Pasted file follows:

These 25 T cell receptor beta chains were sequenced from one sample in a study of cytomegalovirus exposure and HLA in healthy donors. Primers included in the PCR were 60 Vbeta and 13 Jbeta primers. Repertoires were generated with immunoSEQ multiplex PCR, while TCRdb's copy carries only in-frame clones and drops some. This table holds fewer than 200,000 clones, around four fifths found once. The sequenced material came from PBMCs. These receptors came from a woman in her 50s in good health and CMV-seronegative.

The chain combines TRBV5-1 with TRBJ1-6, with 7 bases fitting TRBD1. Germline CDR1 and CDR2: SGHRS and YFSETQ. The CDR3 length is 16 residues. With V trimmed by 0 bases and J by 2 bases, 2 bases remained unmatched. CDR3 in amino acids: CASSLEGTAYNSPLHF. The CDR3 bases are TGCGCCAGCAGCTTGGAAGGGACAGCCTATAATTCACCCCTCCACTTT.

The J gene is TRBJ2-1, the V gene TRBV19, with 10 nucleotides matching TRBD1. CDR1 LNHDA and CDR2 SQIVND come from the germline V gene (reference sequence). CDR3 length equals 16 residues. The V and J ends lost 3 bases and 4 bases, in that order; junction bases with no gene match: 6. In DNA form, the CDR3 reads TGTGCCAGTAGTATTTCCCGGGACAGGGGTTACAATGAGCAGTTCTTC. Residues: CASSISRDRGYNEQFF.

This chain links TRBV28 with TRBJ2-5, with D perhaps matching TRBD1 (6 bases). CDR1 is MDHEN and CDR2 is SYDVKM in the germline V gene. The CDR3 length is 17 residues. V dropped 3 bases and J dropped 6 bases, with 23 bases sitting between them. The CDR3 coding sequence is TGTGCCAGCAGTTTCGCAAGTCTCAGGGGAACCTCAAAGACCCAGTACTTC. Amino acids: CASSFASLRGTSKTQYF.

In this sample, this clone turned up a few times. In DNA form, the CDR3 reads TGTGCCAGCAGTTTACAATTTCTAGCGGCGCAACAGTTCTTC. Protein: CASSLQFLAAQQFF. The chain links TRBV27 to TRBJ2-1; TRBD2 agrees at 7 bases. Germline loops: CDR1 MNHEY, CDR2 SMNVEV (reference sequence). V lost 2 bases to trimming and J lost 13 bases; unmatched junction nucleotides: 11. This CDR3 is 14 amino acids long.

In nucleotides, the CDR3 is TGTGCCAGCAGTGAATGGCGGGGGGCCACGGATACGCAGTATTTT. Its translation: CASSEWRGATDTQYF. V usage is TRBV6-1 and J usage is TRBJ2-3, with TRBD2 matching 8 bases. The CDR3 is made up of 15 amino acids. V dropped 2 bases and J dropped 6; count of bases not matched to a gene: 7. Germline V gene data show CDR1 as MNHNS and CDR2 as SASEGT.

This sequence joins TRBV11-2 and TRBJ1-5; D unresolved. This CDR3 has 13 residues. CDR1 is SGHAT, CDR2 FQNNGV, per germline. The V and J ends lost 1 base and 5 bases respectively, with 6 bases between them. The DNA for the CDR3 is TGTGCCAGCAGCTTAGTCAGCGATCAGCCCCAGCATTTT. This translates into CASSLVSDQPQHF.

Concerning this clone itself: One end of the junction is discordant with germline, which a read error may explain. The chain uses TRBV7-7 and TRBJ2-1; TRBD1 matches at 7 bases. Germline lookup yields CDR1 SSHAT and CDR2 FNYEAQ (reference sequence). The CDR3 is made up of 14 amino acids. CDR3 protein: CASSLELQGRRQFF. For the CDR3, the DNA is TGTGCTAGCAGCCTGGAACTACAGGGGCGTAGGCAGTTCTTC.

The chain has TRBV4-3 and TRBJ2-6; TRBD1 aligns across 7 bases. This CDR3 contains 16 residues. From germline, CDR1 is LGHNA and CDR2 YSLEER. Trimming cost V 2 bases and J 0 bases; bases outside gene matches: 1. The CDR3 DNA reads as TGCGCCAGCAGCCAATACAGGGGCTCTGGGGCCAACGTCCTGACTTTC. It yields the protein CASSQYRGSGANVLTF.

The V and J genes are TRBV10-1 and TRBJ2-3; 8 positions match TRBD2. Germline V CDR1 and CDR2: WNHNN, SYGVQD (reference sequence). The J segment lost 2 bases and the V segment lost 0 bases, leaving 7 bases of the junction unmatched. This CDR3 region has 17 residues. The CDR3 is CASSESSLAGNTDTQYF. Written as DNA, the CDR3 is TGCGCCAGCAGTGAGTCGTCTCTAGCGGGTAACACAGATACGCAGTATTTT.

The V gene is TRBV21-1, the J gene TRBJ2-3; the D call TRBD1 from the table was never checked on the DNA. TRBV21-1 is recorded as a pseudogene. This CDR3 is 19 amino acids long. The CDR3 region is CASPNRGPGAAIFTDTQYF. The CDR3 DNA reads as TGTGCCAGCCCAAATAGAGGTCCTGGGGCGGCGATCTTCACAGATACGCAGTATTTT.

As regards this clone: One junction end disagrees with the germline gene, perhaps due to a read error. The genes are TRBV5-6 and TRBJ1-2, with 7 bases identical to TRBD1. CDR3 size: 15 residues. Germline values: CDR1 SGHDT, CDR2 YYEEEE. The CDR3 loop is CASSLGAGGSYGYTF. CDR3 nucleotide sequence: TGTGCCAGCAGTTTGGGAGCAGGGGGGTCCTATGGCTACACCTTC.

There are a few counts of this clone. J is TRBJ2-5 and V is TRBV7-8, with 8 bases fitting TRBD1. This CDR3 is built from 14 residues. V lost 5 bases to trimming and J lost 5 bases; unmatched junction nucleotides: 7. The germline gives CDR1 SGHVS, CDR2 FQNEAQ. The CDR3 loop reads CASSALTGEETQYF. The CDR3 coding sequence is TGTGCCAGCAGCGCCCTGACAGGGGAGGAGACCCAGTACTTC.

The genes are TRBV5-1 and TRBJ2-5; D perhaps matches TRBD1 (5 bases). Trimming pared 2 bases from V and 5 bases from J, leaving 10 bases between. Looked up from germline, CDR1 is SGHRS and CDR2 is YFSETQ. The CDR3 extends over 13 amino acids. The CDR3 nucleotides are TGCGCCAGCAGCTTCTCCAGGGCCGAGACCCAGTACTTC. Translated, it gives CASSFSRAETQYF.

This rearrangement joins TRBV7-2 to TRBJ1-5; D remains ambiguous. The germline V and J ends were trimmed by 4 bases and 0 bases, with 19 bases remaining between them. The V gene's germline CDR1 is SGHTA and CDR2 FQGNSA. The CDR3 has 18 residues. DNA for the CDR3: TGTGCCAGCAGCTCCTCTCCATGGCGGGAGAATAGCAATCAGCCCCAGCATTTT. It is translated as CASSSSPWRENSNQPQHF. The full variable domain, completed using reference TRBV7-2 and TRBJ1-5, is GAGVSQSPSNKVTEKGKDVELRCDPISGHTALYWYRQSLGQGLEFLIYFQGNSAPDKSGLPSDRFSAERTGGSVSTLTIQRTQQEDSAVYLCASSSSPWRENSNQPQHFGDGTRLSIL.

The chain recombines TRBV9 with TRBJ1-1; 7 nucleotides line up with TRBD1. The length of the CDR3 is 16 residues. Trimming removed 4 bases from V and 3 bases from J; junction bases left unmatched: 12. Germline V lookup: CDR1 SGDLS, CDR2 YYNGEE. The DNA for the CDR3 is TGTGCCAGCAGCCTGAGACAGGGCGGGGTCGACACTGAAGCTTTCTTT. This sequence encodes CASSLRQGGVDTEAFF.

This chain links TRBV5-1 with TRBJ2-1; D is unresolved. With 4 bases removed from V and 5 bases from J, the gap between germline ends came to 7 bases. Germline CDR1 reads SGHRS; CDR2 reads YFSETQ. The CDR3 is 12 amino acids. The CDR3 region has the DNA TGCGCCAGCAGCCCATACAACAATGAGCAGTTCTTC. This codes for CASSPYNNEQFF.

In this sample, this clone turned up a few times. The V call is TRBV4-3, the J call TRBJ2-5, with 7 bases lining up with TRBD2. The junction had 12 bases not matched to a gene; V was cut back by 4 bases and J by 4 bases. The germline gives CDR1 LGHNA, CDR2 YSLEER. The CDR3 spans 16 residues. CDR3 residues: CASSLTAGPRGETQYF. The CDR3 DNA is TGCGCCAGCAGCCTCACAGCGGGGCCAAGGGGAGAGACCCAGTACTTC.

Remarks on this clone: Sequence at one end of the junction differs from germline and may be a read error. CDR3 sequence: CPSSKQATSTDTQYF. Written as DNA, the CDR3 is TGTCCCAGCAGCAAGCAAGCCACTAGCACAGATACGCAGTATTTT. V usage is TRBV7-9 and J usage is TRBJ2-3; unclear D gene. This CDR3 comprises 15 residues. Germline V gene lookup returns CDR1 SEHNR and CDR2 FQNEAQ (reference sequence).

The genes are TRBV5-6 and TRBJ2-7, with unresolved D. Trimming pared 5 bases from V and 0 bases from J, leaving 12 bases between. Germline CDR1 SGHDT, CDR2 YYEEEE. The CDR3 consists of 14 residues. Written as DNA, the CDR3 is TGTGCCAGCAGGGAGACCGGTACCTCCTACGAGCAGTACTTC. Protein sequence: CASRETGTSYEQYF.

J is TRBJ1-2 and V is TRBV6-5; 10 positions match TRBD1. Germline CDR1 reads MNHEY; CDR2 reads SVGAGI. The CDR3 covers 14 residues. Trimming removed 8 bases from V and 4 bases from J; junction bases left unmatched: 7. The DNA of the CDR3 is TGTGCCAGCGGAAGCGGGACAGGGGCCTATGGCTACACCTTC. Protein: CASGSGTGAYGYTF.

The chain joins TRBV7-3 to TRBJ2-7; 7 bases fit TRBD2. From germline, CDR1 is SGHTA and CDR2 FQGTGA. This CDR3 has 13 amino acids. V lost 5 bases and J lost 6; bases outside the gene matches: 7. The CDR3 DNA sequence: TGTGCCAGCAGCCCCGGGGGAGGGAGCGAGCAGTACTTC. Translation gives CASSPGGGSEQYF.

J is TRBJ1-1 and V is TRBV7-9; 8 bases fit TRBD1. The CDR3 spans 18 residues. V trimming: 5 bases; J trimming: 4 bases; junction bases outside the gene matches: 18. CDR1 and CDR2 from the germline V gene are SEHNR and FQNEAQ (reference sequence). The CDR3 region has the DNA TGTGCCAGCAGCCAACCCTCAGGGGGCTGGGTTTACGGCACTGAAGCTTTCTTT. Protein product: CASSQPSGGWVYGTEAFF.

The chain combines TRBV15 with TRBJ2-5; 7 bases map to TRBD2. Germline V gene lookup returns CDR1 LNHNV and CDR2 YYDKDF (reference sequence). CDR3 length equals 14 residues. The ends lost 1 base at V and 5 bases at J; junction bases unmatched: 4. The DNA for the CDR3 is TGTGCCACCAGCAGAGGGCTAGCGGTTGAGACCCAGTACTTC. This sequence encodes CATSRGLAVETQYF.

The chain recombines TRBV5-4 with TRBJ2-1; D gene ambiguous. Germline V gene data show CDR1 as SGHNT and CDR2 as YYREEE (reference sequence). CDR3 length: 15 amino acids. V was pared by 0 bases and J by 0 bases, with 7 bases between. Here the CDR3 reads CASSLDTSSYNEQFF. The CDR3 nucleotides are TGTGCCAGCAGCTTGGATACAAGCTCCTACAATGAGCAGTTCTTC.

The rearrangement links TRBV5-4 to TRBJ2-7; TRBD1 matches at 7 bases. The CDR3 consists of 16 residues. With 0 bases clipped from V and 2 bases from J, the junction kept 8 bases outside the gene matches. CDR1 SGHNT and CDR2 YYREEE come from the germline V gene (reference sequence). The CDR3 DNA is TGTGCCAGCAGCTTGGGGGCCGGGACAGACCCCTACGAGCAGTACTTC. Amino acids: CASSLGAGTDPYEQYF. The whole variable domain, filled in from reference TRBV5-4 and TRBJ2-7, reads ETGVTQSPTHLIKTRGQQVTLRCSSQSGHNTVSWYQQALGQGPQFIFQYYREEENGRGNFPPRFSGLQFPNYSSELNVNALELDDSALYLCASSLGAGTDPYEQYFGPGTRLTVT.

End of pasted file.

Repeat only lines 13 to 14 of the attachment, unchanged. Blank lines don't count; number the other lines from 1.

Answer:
There are a few counts of this clone. J is TRBJ2-5 and V is TRBV7-8, with 8 bases fitting TRBD1. This CDR3 is built from 14 residues. V lost 5 bases to trimming and J lost 5 bases; unmatched junction nucleotides: 7. The germline gives CDR1 SGHVS, CDR2 FQNEAQ. The CDR3 loop reads CASSALTGEETQYF. The CDR3 coding sequence is TGTGCCAGCAGCGCCCTGACAGGGGAGGAGACCCAGTACTTC.

The genes are TRBV5-1 and TRBJ2-5; D perhaps matches TRBD1 (5 bases). Trimming pared 2 bases from V and 5 bases from J, leaving 10 bases between. Looked up from germline, CDR1 is SGHRS and CDR2 is YFSETQ. The CDR3 extends over 13 amino acids. The CDR3 nucleotides are TGCGCCAGCAGCTTCTCCAGGGCCGAGACCCAGTACTTC. Translated, it gives CASSFSRAETQYF.